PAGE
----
Putting the O in Columbo

It’s hard to believe that after three years of weekly blogging, I have never written anything about my favourite TV detective, lieutenant Columbo. What made me think of Columbo for a blogging post was that the other day, after three gruelling shifts at work, I slipped seamlessly into couch potato mode and settled down for a lazy day of TV watching. Happily it was a Sunday and there are two particular TV channels in the UK that, on a Sunday, pay homage to the Los Angeles based detective; ITV3 and 5USA.

So here we go, bacon sarnie sorted and TV remote to hand, first on the list was ‘Lovely but Lethal’ starring Vera Miles as the guest murderer. Columbo, as you probably know, differs from other TV detective shows by showing the viewer exactly who the murderer is and how he, or she, did it. The whole point is not who did it, but how Columbo catches them. The essence then of a great episode comes in the clever way Columbo nails his man, or woman. Sometimes that moment is a bit of a non starter, other times it’s nothing short of brilliant. Sometimes, even if that final moment is not so great, it’s still been a great episode. ‘Lovely but Lethal’ was pretty good with great performances all round but it wasn’t quite up there in my top 10 episodes.

Mickey Spillane. Picture courtesy Wikipedia

Next up was ‘Publish or Perish’, a cracking episode with my all time favourite guest murderer, Jack Cassidy. Jack appeared in at least three Columbo episodes including one that is a contender for best Columbo ever, but more about that later. In this one, Cassidy plays a publisher who decides to bump off his top writer, played by real life writer Mickey Spillane, because he is about to jump ship to another publisher. Cassidy hires a crazy ex Vietnam veteran and explosives expert to do the job and arranges the perfect alibi; he gets drunk, has a drunken car crash at the exact time of the murder and even ends up in the local police drunk tank for the rest of the night. Of course, he makes several mistakes, including one crucial one which inevitably, lieutenant Columbo spots. A great episode and well worth looking out for.

The Columbo of the early series is an absent-minded quirky fellow although in later episodes, Peter Falk who plays the detective, seems to downplay that quirky element. The later episodes are still pretty good though and armed with a fresh brew and the opening of a McVities chocolate biscuit packet, it was time to turn over to ITV3 for a great episode entitled ‘Sex and the married detective ‘. This episode is one of the later ones, actually season eight from 1989, and it concerns a sex therapist who bumps off her boyfriend after she finds out he’s cheated on her. The episode features the usual great performances and the guest murderer is Lindsay Crouse who adopts the alter ego of Lisa, a lady dressed in black. She gets her boyfriend to meet up with Lisa as part of a role-playing fantasy. She shoots him and it’s the unknown Lisa who gets the blame. Columbo once again nabs his murderer, but with this episode being one of the later ones, it doesn’t feature the quirky Columbo I love but it’s still a great episode and it has a really good musical soundtrack with a lovely musical motif that is perfect for the ‘Lady in Black’.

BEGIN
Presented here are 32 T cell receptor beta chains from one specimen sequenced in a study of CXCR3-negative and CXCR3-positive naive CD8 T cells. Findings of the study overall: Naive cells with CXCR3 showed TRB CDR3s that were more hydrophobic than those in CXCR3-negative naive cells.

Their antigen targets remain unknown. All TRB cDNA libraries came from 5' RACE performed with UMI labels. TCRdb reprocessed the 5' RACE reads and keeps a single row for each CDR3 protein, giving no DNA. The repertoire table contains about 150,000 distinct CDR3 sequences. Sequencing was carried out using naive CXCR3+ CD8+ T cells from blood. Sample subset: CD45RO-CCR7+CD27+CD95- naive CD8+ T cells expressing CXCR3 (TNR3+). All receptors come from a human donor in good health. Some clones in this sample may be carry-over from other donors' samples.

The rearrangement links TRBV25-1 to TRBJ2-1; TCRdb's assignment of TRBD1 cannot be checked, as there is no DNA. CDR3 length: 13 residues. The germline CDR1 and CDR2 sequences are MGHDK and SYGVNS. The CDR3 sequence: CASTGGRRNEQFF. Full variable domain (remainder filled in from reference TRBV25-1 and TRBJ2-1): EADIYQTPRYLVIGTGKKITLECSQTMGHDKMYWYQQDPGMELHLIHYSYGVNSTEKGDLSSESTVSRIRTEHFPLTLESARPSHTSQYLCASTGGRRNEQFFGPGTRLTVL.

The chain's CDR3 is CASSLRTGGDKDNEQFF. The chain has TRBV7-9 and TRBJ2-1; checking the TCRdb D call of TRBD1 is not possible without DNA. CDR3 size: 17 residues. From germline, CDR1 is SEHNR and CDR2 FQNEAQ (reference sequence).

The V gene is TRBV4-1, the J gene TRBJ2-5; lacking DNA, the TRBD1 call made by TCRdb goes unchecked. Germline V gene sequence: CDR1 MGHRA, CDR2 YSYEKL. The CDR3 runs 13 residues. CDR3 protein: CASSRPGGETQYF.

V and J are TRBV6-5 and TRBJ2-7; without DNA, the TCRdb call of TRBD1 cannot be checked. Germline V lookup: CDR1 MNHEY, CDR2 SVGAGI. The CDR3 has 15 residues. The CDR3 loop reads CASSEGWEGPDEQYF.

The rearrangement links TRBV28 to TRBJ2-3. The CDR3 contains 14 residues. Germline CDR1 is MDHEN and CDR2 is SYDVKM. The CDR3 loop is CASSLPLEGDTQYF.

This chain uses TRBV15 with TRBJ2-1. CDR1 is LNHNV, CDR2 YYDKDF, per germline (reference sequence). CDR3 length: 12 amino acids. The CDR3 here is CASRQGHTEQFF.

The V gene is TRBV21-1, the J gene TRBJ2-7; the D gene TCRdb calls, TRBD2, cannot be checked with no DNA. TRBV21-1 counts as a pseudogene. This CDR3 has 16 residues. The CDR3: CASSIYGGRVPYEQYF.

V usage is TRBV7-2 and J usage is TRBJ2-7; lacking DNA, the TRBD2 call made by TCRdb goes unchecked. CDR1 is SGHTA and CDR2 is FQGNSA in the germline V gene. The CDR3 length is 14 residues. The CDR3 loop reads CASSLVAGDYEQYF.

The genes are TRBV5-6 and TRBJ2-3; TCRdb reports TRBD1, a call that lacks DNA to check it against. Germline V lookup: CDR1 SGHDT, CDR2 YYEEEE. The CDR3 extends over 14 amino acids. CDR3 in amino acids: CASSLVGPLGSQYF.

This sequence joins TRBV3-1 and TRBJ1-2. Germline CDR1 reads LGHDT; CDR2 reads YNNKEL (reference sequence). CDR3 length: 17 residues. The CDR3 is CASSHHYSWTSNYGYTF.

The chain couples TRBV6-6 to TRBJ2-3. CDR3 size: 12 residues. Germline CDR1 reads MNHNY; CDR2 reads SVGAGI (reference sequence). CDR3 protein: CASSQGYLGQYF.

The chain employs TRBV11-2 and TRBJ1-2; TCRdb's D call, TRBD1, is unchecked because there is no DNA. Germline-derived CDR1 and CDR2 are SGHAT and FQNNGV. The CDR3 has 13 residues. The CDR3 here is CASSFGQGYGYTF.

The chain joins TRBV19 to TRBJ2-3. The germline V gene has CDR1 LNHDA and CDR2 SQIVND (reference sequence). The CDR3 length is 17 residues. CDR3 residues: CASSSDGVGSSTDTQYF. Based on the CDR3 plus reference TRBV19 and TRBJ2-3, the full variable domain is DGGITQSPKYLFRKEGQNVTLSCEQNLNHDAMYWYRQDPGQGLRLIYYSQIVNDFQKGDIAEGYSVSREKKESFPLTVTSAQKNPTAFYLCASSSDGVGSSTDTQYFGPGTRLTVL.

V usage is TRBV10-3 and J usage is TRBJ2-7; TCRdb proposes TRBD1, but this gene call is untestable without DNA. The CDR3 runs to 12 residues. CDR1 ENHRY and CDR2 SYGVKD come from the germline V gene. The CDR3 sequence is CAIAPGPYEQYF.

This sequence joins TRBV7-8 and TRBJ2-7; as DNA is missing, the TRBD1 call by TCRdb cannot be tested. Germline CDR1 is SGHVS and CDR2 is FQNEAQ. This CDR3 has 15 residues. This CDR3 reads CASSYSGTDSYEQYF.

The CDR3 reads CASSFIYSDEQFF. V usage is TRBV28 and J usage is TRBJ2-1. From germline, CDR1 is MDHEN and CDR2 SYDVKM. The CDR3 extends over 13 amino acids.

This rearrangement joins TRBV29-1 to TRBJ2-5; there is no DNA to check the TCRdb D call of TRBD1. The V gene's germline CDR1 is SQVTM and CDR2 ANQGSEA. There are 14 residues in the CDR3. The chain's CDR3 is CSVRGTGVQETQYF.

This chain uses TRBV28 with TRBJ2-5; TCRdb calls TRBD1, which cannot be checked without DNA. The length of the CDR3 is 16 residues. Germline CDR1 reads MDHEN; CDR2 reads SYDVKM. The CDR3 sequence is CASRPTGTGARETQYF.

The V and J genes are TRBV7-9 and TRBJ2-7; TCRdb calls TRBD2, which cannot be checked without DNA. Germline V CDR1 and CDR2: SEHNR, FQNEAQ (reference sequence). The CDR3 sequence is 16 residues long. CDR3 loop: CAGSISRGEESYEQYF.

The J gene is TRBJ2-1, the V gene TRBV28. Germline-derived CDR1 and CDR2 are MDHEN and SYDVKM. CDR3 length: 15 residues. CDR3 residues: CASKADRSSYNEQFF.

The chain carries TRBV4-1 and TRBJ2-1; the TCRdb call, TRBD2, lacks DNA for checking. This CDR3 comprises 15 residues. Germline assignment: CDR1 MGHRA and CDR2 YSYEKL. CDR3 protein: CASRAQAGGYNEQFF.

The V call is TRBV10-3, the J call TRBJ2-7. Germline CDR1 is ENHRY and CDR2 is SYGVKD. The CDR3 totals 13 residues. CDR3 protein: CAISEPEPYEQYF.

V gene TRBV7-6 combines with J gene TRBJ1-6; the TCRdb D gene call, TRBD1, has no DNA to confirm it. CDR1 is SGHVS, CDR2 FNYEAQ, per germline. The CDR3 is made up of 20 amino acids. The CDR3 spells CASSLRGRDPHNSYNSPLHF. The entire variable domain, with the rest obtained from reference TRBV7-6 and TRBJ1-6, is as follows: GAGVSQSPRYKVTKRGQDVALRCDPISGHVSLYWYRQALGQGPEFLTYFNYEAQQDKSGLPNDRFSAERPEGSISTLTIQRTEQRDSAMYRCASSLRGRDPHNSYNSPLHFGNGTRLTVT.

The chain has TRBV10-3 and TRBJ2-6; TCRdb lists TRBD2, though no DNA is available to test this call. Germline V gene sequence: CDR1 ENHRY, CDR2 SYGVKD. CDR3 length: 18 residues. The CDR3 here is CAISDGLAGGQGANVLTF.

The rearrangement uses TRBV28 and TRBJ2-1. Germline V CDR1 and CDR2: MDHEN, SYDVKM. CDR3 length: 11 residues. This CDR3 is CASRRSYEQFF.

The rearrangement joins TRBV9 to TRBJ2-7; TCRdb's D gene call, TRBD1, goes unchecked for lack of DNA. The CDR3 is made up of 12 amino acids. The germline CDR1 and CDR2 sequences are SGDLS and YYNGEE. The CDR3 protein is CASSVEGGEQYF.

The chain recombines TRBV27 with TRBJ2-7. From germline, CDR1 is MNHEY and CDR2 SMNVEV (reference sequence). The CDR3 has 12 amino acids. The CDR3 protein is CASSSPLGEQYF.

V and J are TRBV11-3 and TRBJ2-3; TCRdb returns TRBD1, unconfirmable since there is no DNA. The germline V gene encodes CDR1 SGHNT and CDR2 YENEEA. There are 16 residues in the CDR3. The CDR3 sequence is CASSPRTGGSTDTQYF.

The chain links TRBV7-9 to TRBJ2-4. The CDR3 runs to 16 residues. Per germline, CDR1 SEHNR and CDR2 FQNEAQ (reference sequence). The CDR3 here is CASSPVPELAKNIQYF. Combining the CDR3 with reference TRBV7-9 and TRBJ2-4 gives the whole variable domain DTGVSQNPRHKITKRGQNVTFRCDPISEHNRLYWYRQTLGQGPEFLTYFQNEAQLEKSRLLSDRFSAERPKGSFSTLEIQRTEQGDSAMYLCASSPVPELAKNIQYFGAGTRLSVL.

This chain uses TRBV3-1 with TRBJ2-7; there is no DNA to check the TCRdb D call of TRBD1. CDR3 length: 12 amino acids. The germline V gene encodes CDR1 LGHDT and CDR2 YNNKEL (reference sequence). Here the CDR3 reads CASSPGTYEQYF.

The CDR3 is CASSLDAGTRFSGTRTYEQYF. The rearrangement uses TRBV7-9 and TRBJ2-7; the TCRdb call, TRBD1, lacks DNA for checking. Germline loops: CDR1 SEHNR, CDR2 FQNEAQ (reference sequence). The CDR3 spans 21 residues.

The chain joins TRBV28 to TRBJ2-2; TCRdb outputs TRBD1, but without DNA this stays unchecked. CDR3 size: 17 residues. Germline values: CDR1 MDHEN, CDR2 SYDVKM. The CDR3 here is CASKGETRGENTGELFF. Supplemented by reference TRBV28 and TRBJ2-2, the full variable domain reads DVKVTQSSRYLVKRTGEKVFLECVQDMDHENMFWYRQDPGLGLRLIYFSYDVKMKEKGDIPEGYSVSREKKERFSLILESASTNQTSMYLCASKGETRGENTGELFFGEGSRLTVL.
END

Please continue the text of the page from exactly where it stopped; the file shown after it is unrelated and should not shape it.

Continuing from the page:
That was my ‘Three Columbo Sunday’ which I was tempted to use as a title for this post except that my trusty (so far) laptop began playing up a little. The letter ‘o’ on my keyboard has always been a little sticky but as I began to write this one it gave up the ghost and ceased to work completely. I have always thought that ‘e’ was the most used letter in the English language but now I’m pretty certain it’s ‘o’, especially if you are writing about a man called Columbo. Anyway, it just so happens that because of this keyboard issue I am now pretty well acquainted with the windows ALT keyboard. In case you didn’t know, you press the ALT key on your keyboard coupled with 111 and hey presto, there’s an ‘o’. Great, except not great, especially when you’ve written C(ALT111)umb(ALT111) numerous times.

Picture credit: pixabay.com

Luckily, the Internet comes with a lot of help and over on YouTube I found an out of focus video by a semi literate computer nerd who guided me through the process of removing the keys, cleaning them and putting everything back together. OK so back to Columbo!

I thought I’d finish with my all time favourite episode, ‘Short Fuse’ from 1972. The episode stars Roddy McDowall as a spoilt young lad who plans to kill off his uncle in order to take over the family company. His uncle has the goods on Roddy and is about to use this information to force him out of the company. However, the uncle is blown up before he can show the goods to Roddy’s aunt. The murder weapon is a bomb hidden in a cigar box, timed to go off during a car ride to the Uncle’s mountain lodge. As Columbo is set in Los Angeles I can only assume that somewhere nearby is a mountainous holiday area where people have holiday cabins. Anyway, a nice film sequence shows the cigar box being opened, setting off a timer and then the bomb. Columbo has no real proof to nail the murderer but later, on a ride in a cable car, Columbo opens a bag with some new evidence provided by the local police. Yes, it’s the cigar box, apparently intact. Once again we see the taut little sequence of the cigar box and the timer and then we cut to Roddy as he scrabbles about looking for the explosive, realising too late that he has given himself away. The box, as Columbo explains to a colleague, is just another cigar box, made to look a little distressed as if it has been extricated from a car crash. This is one of those memorable endings that I so love in Columbo.